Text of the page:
Researchers in the United States have discovered a molecule that rejuvenates aging brains and helps memory recovery. Although this is a preliminary finding that has only been seen in mice, it offers new hope in the search for a cure for Alzheimer’s disease, a still incurable disease that affects people worldwide.
Finding a cure for this neurodegenerative disease is one of the most difficult goals of biomedicine. The human brain is made up of 100 billion neurons that form some 100,000 billion connections between them. The best and worst of the human mind comes from the organ, which weighs barely a kilo and a half. Alzheimer’s disease is called the silent epidemic because it begins to kill neurons in the brain about 20 years before the first symptoms appear, such as the loss of memories stored in brain cells. The moment this happens, it is impossible to stop its progress. No experimental treatment has been able to reverse the disease. Even its causes are unclear. In this context, every new discovery that can help regenerate aging brains deserves attention.
The new study is inspired by something that many doctors and scientists have known for decades: the body’s organs have the ability to regenerate themselves, but as we age, the body begins to produce molecules that hinder or negate this ability. . Lab experiments have shown that something called parabiosis – surgically combining an old and a young rat together, for example – is enough to improve muscle strength, healthy liver function and reverse obesity.
A few years ago, following the idea of parabiosis but with less invasive methods, neurologist Tony Wyss-Coray and his team demonstrated that aged mice recover memory and cognitive abilities after a simple injection of blood plasma extracted from mice. youth. This proves that two types of molecules circulate in the blood: some are in young plasma and activate tissue regeneration and others are present in the plasma of old mice and prevent this renewal. Some of these plasma molecules are currently being tested in clinical trials with people with mild to moderate Alzheimer’s disease. The first results reported by the American company Alkahest and its Spanish partner Grifols are encouraging, even if it has not yet been shown that the disease can be slowed down or cured.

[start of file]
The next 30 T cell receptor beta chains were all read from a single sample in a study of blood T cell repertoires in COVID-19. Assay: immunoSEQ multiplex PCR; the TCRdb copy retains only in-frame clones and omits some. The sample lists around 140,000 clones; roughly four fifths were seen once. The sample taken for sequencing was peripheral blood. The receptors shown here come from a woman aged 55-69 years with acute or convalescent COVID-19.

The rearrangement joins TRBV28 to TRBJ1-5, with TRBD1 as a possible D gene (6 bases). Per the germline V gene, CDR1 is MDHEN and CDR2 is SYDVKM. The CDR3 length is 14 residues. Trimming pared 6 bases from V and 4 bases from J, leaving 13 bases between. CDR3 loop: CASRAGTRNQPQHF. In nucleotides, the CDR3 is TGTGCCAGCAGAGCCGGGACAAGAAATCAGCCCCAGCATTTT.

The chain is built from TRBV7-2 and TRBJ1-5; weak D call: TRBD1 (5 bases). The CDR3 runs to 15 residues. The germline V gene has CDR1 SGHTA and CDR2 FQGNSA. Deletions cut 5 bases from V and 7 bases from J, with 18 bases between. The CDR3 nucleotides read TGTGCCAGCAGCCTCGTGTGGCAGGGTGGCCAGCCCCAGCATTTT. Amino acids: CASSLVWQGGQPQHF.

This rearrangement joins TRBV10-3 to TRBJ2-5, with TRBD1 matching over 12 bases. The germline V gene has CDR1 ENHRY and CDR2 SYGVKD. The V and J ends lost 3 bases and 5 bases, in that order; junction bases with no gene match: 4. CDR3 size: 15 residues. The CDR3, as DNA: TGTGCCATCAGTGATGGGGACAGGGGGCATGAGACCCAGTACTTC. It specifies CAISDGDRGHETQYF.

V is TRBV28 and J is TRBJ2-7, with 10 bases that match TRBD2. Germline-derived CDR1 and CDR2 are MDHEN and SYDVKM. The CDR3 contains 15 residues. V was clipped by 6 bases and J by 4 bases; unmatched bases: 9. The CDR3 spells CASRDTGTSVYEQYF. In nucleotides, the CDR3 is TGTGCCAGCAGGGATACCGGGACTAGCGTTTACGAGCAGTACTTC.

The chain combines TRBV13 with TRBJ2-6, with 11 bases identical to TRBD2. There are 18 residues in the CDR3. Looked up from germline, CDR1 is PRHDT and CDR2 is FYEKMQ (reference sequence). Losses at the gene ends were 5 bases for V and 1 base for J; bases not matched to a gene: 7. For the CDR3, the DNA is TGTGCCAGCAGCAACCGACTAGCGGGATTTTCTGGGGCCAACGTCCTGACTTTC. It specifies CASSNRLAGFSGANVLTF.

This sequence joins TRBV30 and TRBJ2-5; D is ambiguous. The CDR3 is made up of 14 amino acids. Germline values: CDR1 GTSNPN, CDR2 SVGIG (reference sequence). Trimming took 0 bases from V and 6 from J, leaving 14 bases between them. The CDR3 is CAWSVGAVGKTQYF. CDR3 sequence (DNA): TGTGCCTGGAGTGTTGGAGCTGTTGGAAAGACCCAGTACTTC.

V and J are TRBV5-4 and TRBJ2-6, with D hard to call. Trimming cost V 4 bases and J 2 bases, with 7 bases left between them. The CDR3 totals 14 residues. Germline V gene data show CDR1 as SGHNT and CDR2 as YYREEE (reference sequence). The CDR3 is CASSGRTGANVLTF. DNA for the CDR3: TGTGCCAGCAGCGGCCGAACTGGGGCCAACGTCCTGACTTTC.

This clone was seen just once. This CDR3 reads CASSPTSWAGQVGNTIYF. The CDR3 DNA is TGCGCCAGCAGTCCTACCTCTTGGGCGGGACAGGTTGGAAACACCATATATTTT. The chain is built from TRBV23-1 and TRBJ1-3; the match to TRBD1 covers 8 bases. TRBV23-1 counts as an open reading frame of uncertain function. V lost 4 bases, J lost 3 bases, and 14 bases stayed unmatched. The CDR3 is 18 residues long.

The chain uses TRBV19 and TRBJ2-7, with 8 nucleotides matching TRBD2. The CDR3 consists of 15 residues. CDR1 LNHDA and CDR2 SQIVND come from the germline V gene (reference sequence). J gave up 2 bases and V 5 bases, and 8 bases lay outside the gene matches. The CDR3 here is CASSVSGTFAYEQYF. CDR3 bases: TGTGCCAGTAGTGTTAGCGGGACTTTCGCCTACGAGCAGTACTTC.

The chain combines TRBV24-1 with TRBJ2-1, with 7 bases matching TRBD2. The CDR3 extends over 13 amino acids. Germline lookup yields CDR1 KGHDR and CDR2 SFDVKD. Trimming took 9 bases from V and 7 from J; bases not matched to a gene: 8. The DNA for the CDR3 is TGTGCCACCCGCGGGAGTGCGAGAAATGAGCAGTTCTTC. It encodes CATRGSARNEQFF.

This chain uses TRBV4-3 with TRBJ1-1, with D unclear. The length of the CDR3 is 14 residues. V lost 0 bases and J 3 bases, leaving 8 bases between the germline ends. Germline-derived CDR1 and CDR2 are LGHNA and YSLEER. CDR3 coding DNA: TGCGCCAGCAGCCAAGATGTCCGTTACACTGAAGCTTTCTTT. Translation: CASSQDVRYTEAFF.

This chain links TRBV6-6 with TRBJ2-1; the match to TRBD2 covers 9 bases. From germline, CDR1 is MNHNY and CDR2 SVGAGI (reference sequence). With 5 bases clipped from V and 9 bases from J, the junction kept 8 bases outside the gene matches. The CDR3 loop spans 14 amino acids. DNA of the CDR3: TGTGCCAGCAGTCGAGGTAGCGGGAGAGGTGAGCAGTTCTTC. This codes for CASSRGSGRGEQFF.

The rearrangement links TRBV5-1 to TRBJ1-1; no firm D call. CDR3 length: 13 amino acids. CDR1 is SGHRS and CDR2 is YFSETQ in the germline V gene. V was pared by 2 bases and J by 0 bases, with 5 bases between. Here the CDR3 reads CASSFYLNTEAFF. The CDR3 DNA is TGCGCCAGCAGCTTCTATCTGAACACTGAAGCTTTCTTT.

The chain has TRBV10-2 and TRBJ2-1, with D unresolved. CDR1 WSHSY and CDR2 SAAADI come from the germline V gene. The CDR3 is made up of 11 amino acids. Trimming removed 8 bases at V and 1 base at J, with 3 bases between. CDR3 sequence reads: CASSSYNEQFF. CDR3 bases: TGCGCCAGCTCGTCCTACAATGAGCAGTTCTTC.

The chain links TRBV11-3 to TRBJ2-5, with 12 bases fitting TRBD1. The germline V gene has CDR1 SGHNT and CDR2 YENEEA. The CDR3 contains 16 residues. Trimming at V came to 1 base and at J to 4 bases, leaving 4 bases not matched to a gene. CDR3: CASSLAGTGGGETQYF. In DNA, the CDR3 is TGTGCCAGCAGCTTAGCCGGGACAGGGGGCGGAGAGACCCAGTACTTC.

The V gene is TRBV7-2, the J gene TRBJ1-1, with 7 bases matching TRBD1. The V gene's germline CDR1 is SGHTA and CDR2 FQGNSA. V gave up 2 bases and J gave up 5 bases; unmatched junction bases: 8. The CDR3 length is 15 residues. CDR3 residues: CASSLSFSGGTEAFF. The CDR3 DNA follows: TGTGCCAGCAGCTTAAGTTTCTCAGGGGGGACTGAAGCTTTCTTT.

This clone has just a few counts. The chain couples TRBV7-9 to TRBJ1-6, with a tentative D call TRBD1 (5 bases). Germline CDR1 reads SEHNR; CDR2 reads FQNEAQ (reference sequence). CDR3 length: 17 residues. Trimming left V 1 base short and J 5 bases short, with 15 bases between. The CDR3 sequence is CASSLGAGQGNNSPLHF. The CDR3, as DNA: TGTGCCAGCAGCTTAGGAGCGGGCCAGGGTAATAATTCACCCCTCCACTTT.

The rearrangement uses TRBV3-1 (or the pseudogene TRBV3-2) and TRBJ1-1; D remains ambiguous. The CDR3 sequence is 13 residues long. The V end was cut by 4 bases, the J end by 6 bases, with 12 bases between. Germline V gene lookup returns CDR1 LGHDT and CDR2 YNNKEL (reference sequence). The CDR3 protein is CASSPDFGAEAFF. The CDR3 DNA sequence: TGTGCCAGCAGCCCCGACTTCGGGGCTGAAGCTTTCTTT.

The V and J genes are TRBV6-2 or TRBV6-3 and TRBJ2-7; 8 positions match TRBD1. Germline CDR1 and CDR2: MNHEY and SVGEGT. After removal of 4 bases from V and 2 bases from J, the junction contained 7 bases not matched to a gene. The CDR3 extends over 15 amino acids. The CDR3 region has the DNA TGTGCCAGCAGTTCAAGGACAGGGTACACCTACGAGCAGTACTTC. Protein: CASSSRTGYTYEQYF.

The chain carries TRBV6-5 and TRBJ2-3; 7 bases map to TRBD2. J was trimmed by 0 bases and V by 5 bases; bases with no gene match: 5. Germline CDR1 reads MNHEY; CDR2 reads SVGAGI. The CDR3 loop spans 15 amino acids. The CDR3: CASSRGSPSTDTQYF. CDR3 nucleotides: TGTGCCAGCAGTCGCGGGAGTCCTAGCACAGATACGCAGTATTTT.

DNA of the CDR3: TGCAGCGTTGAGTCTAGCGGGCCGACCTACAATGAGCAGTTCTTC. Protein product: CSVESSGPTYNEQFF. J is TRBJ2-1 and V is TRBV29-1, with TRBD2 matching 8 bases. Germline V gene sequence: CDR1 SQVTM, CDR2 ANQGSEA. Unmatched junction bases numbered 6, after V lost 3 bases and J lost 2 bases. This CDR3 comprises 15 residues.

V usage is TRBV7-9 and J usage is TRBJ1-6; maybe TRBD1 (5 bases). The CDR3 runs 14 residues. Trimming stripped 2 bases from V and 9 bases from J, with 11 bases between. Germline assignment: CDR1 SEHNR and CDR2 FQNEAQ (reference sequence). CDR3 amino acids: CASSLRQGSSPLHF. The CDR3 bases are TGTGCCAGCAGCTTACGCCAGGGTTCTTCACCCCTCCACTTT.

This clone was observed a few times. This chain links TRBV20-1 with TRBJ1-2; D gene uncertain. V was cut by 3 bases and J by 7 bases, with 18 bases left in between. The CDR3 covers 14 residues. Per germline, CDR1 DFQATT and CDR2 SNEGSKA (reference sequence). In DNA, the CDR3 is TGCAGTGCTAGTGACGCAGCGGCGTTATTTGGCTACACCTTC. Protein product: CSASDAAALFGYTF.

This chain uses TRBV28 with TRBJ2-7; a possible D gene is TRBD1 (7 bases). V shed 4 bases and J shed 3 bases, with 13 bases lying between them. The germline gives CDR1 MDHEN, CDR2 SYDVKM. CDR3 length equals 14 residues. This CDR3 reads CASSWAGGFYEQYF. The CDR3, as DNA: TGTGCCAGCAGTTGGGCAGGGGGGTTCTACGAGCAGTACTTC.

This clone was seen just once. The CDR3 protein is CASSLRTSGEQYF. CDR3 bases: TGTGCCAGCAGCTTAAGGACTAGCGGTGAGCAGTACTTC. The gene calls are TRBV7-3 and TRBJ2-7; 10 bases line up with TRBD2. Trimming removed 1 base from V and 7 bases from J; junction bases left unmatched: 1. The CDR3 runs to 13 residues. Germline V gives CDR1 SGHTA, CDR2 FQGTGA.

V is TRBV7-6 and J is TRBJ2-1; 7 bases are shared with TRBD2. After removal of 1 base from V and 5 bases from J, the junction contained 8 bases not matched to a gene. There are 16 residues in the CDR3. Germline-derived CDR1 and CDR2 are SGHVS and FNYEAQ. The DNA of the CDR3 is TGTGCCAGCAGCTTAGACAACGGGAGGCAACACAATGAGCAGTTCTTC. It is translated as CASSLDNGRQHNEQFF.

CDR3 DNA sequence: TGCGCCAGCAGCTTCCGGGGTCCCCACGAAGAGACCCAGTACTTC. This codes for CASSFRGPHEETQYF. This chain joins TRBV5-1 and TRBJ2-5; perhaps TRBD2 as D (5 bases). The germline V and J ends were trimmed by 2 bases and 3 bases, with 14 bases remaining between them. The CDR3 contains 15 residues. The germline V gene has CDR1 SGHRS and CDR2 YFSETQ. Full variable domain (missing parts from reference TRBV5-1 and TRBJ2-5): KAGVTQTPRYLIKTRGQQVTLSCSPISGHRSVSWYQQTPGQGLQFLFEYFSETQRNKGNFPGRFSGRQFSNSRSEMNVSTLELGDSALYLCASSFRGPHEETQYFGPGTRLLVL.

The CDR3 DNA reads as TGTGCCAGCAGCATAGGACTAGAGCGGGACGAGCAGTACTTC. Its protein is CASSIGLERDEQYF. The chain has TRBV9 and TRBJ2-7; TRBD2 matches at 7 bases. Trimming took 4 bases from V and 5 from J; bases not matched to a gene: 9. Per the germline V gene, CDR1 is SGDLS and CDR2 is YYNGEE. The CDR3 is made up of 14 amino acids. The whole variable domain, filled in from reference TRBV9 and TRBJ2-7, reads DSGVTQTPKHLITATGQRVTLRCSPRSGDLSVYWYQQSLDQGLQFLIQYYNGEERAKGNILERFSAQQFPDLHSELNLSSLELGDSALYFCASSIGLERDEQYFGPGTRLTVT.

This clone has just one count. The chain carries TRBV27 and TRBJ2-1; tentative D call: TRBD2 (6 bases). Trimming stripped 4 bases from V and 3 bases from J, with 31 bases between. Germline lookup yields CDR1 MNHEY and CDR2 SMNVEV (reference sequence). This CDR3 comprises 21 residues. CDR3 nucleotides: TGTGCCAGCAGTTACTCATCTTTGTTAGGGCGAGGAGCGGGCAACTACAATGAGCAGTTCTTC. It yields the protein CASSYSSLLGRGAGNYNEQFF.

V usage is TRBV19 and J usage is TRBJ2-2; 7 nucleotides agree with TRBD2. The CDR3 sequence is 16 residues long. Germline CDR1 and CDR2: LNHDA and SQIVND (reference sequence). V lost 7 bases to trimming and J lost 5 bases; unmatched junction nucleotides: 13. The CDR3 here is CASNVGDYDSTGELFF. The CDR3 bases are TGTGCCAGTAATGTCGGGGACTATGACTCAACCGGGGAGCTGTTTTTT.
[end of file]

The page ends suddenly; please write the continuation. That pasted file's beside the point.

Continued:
Now a new study, published in Nature Wednesday, gave a boost to the search for new rejuvenating molecules. The research team, which includes Wyss-Coray, replaced plasma with cerebrospinal fluid, the clear, colorless substance that bathes the nervous system and brain and exchanges molecules with them. The researchers extracted this fluid from mice aged two and a half months – the equivalent of nine human years – and injected it into the brains of mice aged 18 months – the equivalent of 70 years. They then tested the memory of these elderly mice, which under normal conditions had been unable to remember a simple sequence of events: a light is turned on and they experience a small electric shock. Rodents that received the brain fluid began to become alert when the light bulb was turned on. They had regained their memory.
There’s a huge chasm between a mouse terrified as she anticipates an electric shock and a person unable to recognize her child due to Alzheimer’s disease, but perhaps the same biological mechanisms are at work. Scientists analyzed the brains of these animals and found that new oligodendrocytes, a type of cell that makes up the white matter of the brain and supports the gray matter where neurons are located, had begun to regenerate. These cells produce proteins that form a protective cable for axons, the projection of a nerve cell that is received by other neurons and can measure up to a meter in length. The study shows that these new oligodendrocytes were produced in the hippocampus, the epicenter of brain memory. The researchers also injected cerebrospinal fluid from young into old mice and recorded a similar rejuvenating effect. In contrast, the same fluid from the elderly reduced the capacity for cell regeneration.
Fgf17 protein is a possible therapeutic target and also suggests that drug delivery to cerebrospinal fluid may be beneficial in dementia